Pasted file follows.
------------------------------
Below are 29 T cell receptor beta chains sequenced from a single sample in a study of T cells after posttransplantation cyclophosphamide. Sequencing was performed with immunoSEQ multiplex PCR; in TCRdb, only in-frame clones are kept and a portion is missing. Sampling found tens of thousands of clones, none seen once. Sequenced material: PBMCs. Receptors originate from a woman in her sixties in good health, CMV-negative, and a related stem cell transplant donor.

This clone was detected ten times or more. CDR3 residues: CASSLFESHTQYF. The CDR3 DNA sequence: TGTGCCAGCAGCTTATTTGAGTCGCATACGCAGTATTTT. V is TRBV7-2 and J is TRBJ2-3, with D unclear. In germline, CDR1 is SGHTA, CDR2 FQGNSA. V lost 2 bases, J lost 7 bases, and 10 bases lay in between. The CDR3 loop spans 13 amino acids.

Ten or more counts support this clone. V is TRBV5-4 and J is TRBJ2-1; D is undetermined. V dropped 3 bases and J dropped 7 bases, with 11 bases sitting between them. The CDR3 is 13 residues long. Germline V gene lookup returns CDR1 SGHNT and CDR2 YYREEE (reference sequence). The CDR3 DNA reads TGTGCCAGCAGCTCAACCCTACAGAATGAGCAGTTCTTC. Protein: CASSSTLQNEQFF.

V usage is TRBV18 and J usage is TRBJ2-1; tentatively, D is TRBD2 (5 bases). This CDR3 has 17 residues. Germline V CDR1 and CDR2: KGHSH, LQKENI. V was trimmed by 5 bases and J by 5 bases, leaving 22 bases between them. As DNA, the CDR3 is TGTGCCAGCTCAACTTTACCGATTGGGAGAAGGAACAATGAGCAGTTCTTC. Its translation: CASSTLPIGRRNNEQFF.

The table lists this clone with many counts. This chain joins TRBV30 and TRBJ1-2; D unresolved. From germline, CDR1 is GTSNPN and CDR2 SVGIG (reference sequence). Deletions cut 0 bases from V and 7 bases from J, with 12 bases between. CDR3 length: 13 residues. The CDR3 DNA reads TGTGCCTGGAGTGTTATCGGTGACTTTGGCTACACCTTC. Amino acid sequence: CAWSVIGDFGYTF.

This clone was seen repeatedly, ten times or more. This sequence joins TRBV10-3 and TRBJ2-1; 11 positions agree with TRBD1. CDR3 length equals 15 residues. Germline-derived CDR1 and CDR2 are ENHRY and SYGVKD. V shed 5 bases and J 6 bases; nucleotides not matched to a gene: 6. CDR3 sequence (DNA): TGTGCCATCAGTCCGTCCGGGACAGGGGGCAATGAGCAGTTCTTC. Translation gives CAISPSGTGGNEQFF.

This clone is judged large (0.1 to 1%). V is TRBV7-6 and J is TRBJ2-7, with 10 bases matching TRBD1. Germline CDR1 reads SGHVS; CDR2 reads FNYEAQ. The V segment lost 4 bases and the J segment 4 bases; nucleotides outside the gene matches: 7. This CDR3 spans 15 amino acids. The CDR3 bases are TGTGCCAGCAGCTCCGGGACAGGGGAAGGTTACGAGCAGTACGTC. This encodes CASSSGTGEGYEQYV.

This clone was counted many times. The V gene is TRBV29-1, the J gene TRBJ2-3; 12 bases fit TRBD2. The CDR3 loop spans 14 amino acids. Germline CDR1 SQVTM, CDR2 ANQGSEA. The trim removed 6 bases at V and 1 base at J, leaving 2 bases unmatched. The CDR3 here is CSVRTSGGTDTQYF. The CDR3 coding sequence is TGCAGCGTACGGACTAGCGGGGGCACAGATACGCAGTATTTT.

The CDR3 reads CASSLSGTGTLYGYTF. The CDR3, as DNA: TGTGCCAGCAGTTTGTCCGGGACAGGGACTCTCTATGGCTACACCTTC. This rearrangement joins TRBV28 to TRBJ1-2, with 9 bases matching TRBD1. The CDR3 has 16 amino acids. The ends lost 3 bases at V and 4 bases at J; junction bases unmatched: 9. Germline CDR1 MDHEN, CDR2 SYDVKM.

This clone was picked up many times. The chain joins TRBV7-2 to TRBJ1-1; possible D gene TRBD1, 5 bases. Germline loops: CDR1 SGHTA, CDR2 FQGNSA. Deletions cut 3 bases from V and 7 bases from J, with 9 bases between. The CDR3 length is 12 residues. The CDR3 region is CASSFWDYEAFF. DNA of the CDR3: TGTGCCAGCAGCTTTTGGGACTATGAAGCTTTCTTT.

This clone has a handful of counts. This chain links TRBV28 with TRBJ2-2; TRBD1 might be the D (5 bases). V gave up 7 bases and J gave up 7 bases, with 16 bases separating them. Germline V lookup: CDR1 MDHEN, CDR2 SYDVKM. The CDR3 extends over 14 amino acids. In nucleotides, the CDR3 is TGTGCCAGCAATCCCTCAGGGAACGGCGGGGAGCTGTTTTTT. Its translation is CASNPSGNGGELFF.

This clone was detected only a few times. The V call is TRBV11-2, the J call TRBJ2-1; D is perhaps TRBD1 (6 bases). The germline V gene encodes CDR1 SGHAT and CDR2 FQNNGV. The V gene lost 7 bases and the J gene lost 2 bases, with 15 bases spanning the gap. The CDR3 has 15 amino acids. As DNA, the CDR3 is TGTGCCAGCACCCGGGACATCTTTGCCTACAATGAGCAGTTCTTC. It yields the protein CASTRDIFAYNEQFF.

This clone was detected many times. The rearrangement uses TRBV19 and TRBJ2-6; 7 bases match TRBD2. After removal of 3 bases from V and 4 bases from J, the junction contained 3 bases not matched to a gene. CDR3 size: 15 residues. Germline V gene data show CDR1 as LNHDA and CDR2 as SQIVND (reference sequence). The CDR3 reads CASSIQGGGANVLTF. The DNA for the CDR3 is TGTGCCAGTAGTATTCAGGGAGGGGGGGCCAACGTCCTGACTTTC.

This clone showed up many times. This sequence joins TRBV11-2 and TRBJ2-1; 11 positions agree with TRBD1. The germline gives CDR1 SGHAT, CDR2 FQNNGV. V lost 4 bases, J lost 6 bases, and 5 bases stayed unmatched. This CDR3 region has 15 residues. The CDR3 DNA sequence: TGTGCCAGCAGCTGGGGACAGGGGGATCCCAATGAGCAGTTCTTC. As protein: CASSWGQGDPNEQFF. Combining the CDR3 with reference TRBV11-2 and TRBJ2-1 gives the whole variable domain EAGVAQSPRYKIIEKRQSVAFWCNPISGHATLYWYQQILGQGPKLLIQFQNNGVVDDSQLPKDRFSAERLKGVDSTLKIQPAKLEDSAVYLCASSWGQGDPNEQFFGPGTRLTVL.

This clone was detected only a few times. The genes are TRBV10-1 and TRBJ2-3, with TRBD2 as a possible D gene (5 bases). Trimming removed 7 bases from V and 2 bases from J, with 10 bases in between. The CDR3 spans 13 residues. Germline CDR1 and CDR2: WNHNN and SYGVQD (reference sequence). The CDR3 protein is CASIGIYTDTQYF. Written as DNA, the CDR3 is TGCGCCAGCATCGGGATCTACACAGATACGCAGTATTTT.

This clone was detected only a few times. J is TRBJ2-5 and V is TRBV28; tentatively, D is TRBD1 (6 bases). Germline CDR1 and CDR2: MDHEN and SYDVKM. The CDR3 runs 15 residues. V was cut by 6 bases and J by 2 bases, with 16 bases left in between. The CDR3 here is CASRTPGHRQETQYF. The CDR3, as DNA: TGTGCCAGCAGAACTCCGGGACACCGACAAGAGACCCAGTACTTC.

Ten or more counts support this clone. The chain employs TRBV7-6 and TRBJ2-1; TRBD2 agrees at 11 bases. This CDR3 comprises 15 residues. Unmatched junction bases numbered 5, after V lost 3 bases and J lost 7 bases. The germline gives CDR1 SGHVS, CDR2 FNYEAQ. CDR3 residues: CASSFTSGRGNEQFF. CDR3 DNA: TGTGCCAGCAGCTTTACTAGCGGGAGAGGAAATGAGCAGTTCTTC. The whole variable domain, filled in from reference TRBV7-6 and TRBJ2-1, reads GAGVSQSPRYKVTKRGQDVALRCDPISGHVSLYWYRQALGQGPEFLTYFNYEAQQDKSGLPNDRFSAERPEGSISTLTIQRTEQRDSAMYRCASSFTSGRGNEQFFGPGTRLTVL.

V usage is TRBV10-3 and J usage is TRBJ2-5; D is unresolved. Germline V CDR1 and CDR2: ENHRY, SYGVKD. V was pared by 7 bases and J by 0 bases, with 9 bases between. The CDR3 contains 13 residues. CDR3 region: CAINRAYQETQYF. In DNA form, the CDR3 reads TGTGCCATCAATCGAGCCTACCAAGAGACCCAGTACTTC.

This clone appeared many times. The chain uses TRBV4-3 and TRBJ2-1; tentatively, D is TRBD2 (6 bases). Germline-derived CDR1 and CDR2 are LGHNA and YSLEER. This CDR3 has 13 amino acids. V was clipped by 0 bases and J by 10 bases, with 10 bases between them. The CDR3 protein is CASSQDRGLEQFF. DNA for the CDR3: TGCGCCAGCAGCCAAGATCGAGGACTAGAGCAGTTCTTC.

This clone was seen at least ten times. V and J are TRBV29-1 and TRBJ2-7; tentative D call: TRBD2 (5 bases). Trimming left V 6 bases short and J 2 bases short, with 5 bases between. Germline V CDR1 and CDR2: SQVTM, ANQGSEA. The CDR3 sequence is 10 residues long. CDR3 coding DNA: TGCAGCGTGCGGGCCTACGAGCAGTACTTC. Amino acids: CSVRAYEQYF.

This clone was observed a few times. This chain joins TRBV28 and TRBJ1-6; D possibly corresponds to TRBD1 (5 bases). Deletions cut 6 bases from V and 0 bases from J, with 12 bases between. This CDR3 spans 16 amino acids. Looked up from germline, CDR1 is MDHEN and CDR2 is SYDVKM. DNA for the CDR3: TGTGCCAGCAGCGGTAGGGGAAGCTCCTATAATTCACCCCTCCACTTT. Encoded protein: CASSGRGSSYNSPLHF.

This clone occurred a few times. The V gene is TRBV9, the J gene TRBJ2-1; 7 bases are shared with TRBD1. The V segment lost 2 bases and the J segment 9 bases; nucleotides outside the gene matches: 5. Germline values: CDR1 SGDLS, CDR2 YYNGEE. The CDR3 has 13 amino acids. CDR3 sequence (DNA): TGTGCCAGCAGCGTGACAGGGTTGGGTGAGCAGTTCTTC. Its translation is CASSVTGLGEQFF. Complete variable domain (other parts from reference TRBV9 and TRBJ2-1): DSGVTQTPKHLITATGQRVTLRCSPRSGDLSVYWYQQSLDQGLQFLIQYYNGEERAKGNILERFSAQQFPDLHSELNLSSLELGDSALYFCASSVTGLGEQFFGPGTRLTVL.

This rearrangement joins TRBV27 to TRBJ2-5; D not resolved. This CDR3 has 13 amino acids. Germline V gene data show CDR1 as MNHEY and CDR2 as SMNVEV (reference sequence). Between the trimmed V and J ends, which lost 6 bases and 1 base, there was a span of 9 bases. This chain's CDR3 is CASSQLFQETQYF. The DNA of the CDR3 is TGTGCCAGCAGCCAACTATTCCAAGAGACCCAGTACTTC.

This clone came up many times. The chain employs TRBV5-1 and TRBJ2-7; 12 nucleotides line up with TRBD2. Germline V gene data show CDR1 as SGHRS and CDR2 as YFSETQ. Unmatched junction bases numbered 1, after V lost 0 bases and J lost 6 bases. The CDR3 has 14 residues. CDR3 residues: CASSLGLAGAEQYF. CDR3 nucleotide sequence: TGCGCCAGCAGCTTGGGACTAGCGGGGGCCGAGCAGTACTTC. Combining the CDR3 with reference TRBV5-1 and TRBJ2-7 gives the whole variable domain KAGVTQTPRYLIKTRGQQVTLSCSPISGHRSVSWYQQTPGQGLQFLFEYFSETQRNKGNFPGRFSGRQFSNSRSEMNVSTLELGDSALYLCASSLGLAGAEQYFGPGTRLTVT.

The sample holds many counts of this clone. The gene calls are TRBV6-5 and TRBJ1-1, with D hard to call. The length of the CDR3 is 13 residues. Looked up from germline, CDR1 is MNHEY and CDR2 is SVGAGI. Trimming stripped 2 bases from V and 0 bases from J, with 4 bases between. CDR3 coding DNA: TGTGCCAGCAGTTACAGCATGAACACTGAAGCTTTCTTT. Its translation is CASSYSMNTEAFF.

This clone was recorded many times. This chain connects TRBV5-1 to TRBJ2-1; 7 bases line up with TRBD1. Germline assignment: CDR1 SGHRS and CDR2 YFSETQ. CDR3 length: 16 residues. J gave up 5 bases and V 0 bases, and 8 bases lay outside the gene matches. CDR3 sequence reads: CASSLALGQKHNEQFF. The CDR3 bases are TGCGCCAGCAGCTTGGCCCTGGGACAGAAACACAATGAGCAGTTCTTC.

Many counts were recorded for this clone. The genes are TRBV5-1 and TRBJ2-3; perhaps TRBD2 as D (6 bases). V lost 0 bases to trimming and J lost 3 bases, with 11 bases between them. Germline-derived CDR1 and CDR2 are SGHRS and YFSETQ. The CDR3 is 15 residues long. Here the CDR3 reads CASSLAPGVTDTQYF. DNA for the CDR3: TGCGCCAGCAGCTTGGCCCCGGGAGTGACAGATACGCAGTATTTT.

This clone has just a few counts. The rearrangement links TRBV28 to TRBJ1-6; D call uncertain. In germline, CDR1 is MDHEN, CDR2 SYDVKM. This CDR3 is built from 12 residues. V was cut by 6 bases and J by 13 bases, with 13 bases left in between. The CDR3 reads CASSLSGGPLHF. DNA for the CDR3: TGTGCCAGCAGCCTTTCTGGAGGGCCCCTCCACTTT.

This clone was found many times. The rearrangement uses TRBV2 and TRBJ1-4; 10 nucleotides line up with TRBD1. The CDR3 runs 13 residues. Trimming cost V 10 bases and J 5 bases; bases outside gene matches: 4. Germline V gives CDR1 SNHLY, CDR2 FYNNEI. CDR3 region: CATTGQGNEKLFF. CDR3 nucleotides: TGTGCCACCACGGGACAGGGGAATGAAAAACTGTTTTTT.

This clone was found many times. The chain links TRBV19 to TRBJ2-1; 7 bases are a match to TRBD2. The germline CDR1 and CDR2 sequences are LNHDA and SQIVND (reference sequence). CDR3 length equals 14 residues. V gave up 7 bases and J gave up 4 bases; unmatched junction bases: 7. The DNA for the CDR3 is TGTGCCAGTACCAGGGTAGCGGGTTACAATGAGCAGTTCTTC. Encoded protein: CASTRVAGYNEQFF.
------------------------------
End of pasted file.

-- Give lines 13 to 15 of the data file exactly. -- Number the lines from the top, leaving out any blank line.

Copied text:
This clone was detected many times. The rearrangement uses TRBV19 and TRBJ2-6; 7 bases match TRBD2. After removal of 3 bases from V and 4 bases from J, the junction contained 3 bases not matched to a gene. CDR3 size: 15 residues. Germline V gene data show CDR1 as LNHDA and CDR2 as SQIVND (reference sequence). The CDR3 reads CASSIQGGGANVLTF. The DNA for the CDR3 is TGTGCCAGTAGTATTCAGGGAGGGGGGGCCAACGTCCTGACTTTC.

This clone showed up many times. This sequence joins TRBV11-2 and TRBJ2-1; 11 positions agree with TRBD1. The germline gives CDR1 SGHAT, CDR2 FQNNGV. V lost 4 bases, J lost 6 bases, and 5 bases stayed unmatched. This CDR3 region has 15 residues. The CDR3 DNA sequence: TGTGCCAGCAGCTGGGGACAGGGGGATCCCAATGAGCAGTTCTTC. As protein: CASSWGQGDPNEQFF. Combining the CDR3 with reference TRBV11-2 and TRBJ2-1 gives the whole variable domain EAGVAQSPRYKIIEKRQSVAFWCNPISGHATLYWYQQILGQGPKLLIQFQNNGVVDDSQLPKDRFSAERLKGVDSTLKIQPAKLEDSAVYLCASSWGQGDPNEQFFGPGTRLTVL.

This clone was detected only a few times. The genes are TRBV10-1 and TRBJ2-3, with TRBD2 as a possible D gene (5 bases). Trimming removed 7 bases from V and 2 bases from J, with 10 bases in between. The CDR3 spans 13 residues. Germline CDR1 and CDR2: WNHNN and SYGVQD (reference sequence). The CDR3 protein is CASIGIYTDTQYF. Written as DNA, the CDR3 is TGCGCCAGCATCGGGATCTACACAGATACGCAGTATTTT.